Nigeria’s struggling economy – with its overvalued naira, shortage of US dollars and inflationary pressures on the back of fallen oil revenues – has led to a drop in foreign investment. But not all investors are fleeing the scene. Last month Cape Town-based asset management firm, Allan Gray, announced it had increased its stake in two Nigerian lenders, Zenith Bank and Access Bank. This is despite of the country’s banking sector being under stress, with the ratio of non-performing loans to total credit in Nigeria being over three times that of the global average.
According to Nick Ndiritu, who manages Allan Gray’s equity and bond funds for Africa (excluding South Africa), the firm has been investing in Nigeria since 2012 and actually sees more value in the country today than in the other markets it has invested in.
“We try not to get caught up with what you might call ‘popular sentiment’ – whether that is positive or negative.”
He noted that during 2013 and 2014, when oil prices were at their peak, there was a lot of hype around the Nigerian investment opportunity. “And we were a lot more cautious then because what tends to happen is that sentiment gets reflected in equity valuations… with valuations becoming very high.”
But today, with a lot less investor interest in the market, these valuations are much more attractive. And Ndiritu believes many of the fundamentals surrounding the country’s opportunity still exist – such as a large population with a growing consumer class. He argues that Nigeria’s macro-economic environment is also likely to improve as its oil revenues rise. The country has been severely affected by a downturn in the oil price, as well as fallen oil production due to attacks on pipelines in the Niger Delta.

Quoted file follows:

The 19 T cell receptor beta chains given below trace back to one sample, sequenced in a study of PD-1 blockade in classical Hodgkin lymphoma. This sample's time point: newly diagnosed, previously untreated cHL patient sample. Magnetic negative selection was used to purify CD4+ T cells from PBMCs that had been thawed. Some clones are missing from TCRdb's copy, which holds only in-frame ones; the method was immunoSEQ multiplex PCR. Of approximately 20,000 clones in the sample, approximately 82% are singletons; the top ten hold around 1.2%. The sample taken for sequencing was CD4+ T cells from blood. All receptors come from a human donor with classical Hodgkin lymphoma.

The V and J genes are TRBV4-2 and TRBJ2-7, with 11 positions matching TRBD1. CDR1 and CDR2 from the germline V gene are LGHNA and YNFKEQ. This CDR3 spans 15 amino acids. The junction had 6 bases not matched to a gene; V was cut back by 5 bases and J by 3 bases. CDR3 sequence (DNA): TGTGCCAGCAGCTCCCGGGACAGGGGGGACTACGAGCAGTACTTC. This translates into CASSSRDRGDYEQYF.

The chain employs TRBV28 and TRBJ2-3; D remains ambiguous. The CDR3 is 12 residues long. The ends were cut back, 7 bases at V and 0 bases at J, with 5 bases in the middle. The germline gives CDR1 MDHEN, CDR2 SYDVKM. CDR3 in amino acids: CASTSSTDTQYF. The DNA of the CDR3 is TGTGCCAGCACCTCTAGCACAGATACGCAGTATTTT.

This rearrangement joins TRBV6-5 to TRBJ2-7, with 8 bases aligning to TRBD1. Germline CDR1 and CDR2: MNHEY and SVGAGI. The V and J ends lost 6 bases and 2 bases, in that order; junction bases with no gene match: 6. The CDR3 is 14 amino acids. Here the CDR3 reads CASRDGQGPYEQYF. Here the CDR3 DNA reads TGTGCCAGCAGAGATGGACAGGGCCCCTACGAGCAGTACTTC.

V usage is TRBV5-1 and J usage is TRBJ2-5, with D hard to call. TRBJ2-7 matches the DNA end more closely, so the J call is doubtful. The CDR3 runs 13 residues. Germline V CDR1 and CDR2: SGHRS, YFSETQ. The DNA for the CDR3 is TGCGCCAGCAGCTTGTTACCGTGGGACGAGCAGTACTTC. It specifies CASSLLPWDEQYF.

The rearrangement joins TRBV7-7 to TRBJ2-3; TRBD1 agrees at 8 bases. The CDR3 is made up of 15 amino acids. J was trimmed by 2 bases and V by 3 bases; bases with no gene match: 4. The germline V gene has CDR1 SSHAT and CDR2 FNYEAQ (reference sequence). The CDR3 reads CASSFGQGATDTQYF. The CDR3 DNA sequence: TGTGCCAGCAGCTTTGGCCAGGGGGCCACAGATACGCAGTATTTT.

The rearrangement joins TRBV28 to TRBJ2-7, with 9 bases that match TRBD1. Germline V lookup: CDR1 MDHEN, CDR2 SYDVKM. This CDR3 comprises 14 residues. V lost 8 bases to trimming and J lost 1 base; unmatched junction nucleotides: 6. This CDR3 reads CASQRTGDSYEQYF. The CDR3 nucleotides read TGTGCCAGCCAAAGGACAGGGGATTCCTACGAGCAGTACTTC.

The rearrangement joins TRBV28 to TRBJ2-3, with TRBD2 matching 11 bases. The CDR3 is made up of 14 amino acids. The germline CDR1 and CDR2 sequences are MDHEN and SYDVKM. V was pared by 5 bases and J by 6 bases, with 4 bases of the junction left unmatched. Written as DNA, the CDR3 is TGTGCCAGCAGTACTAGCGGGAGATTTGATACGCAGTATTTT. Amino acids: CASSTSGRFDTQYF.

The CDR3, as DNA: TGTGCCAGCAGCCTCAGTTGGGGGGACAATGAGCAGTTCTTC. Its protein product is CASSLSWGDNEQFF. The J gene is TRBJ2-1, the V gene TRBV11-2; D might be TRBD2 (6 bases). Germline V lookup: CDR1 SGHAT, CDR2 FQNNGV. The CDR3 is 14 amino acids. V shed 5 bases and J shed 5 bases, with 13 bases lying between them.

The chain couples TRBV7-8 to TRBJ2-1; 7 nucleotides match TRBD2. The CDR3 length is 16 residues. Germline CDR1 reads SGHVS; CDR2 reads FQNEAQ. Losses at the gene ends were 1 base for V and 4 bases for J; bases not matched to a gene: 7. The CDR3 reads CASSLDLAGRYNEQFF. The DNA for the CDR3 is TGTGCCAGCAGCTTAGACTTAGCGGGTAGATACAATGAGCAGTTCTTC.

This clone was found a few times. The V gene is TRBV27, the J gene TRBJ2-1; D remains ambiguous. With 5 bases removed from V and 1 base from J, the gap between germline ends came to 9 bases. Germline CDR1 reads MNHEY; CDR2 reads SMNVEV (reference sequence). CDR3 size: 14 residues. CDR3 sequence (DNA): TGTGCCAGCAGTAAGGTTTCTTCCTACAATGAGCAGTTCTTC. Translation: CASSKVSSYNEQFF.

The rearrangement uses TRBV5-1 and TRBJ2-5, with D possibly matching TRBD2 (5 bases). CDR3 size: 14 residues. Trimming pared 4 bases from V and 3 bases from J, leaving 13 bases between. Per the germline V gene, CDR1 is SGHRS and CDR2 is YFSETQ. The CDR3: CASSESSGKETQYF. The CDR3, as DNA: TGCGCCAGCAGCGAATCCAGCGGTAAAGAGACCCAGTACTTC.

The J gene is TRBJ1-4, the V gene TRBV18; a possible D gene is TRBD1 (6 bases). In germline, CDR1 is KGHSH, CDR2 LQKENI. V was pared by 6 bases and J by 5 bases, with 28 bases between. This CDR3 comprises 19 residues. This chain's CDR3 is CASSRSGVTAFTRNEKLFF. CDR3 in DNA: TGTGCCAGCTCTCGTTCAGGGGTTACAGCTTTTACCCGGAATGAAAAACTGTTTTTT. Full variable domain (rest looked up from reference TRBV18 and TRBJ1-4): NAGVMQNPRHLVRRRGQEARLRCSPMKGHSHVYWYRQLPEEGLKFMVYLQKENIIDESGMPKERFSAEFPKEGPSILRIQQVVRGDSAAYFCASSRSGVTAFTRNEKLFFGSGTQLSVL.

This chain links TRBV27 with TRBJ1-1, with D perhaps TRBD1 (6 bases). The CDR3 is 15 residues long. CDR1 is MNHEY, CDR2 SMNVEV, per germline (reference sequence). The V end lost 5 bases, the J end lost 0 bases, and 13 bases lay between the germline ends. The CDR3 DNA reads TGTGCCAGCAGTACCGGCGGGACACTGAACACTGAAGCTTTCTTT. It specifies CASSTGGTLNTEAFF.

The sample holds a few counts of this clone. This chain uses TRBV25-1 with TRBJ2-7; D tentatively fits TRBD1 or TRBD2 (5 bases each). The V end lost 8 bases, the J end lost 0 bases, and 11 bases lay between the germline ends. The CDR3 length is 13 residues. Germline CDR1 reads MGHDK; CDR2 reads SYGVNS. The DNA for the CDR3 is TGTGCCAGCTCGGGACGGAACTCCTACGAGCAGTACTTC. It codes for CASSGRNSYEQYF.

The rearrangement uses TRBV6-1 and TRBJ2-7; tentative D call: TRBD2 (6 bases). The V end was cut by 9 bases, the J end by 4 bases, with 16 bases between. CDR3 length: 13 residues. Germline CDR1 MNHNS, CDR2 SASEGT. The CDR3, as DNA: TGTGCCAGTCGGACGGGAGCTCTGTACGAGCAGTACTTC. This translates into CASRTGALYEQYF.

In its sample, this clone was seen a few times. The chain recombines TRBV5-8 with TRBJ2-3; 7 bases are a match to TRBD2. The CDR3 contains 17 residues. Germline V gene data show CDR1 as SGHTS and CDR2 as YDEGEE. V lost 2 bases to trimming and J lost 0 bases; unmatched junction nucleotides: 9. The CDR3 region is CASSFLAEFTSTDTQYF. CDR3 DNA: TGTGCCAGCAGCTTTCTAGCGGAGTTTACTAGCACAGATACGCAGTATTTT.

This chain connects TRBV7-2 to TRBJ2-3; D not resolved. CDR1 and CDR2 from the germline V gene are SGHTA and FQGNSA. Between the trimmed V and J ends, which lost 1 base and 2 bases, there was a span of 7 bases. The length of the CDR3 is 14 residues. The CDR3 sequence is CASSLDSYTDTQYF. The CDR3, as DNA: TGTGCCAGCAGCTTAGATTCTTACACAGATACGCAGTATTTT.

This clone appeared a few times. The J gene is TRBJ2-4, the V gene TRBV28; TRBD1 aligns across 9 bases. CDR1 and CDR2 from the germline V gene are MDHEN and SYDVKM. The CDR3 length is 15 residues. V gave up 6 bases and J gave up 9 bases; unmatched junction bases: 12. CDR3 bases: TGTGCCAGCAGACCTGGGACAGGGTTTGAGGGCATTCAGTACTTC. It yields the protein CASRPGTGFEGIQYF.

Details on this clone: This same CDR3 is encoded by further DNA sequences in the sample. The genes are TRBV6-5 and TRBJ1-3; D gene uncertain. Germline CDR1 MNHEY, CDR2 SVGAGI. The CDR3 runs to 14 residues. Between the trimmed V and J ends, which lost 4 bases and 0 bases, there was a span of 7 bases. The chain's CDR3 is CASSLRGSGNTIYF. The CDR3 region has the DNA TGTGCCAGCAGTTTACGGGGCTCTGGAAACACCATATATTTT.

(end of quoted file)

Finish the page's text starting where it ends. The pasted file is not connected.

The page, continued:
“We think that Nigeria can get back to producing close to two million barrels a day and that the economy can adjust to the reality of a US$50-$60 per barrel oil price.”
Betting on top banks, not the entire sector
While the banking sector has been struggling, Access Bank and Zenith Bank are some of the better performers and could offer investors attractive returns.
“What the numbers are telling us now is banks like Zenith and Access Bank are trading at some of the lowest multiples we have seen, certainly over the last 10 years in terms of price-to-earnings or price-to-book,” he adds.
“They have adequate capital levels, they are fairly well managed, and they have a dominant market share… We think that these are businesses that are going to survive the current crisis.”
However, Ndiritu believes not all banks will be as lucky – and this could help both Zenith and Access increase their market share even further.
“The fewer banks that remain as the sector consolidates, the [more] the large banks are going to continue to do exceedingly well, because they will gain share in an economy that is still growing.”